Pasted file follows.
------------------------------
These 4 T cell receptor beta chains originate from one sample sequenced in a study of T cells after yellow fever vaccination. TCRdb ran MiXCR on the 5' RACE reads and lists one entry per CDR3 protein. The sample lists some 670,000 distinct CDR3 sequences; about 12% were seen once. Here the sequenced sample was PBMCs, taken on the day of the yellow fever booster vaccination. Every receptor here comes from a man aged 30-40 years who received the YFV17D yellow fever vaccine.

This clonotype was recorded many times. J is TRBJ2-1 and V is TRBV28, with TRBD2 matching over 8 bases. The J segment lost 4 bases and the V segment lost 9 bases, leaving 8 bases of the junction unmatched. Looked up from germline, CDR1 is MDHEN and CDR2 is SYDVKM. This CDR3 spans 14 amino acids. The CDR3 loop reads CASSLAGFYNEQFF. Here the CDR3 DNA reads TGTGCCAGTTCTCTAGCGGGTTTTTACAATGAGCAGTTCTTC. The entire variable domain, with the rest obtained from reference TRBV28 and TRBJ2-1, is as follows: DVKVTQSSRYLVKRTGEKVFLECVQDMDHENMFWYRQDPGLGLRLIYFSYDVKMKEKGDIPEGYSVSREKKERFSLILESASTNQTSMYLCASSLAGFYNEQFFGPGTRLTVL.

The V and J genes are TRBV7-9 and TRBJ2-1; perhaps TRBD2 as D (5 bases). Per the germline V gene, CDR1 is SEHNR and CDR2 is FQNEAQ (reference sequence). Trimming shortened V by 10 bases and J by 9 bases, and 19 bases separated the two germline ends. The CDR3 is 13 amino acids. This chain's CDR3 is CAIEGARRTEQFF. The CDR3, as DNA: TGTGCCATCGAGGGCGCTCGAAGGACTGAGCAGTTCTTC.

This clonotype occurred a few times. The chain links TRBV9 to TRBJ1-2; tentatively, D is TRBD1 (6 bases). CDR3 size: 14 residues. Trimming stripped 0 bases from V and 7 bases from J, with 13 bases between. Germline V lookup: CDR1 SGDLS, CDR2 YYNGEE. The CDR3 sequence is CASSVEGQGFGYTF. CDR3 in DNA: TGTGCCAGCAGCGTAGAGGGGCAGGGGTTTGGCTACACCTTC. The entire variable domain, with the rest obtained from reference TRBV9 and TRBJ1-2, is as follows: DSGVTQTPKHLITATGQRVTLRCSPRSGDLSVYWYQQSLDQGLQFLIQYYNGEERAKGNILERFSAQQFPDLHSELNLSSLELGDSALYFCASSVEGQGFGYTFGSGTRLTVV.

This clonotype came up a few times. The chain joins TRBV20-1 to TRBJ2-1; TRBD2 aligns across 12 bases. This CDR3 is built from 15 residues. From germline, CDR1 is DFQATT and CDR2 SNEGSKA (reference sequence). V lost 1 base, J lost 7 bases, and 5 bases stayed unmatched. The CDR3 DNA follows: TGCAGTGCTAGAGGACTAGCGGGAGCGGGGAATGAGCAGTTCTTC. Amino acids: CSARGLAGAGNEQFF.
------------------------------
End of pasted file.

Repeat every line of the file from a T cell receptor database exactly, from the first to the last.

These 4 T cell receptor beta chains originate from one sample sequenced in a study of T cells after yellow fever vaccination. TCRdb ran MiXCR on the 5' RACE reads and lists one entry per CDR3 protein. The sample lists some 670,000 distinct CDR3 sequences; about 12% were seen once. Here the sequenced sample was PBMCs, taken on the day of the yellow fever booster vaccination. Every receptor here comes from a man aged 30-40 years who received the YFV17D yellow fever vaccine.

This clonotype was recorded many times. J is TRBJ2-1 and V is TRBV28, with TRBD2 matching over 8 bases. The J segment lost 4 bases and the V segment lost 9 bases, leaving 8 bases of the junction unmatched. Looked up from germline, CDR1 is MDHEN and CDR2 is SYDVKM. This CDR3 spans 14 amino acids. The CDR3 loop reads CASSLAGFYNEQFF. Here the CDR3 DNA reads TGTGCCAGTTCTCTAGCGGGTTTTTACAATGAGCAGTTCTTC. The entire variable domain, with the rest obtained from reference TRBV28 and TRBJ2-1, is as follows: DVKVTQSSRYLVKRTGEKVFLECVQDMDHENMFWYRQDPGLGLRLIYFSYDVKMKEKGDIPEGYSVSREKKERFSLILESASTNQTSMYLCASSLAGFYNEQFFGPGTRLTVL.

The V and J genes are TRBV7-9 and TRBJ2-1; perhaps TRBD2 as D (5 bases). Per the germline V gene, CDR1 is SEHNR and CDR2 is FQNEAQ (reference sequence). Trimming shortened V by 10 bases and J by 9 bases, and 19 bases separated the two germline ends. The CDR3 is 13 amino acids. This chain's CDR3 is CAIEGARRTEQFF. The CDR3, as DNA: TGTGCCATCGAGGGCGCTCGAAGGACTGAGCAGTTCTTC.

This clonotype occurred a few times. The chain links TRBV9 to TRBJ1-2; tentatively, D is TRBD1 (6 bases). CDR3 size: 14 residues. Trimming stripped 0 bases from V and 7 bases from J, with 13 bases between. Germline V lookup: CDR1 SGDLS, CDR2 YYNGEE. The CDR3 sequence is CASSVEGQGFGYTF. CDR3 in DNA: TGTGCCAGCAGCGTAGAGGGGCAGGGGTTTGGCTACACCTTC. The entire variable domain, with the rest obtained from reference TRBV9 and TRBJ1-2, is as follows: DSGVTQTPKHLITATGQRVTLRCSPRSGDLSVYWYQQSLDQGLQFLIQYYNGEERAKGNILERFSAQQFPDLHSELNLSSLELGDSALYFCASSVEGQGFGYTFGSGTRLTVV.

This clonotype came up a few times. The chain joins TRBV20-1 to TRBJ2-1; TRBD2 aligns across 12 bases. This CDR3 is built from 15 residues. From germline, CDR1 is DFQATT and CDR2 SNEGSKA (reference sequence). V lost 1 base, J lost 7 bases, and 5 bases stayed unmatched. The CDR3 DNA follows: TGCAGTGCTAGAGGACTAGCGGGAGCGGGGAATGAGCAGTTCTTC. Amino acids: CSARGLAGAGNEQFF.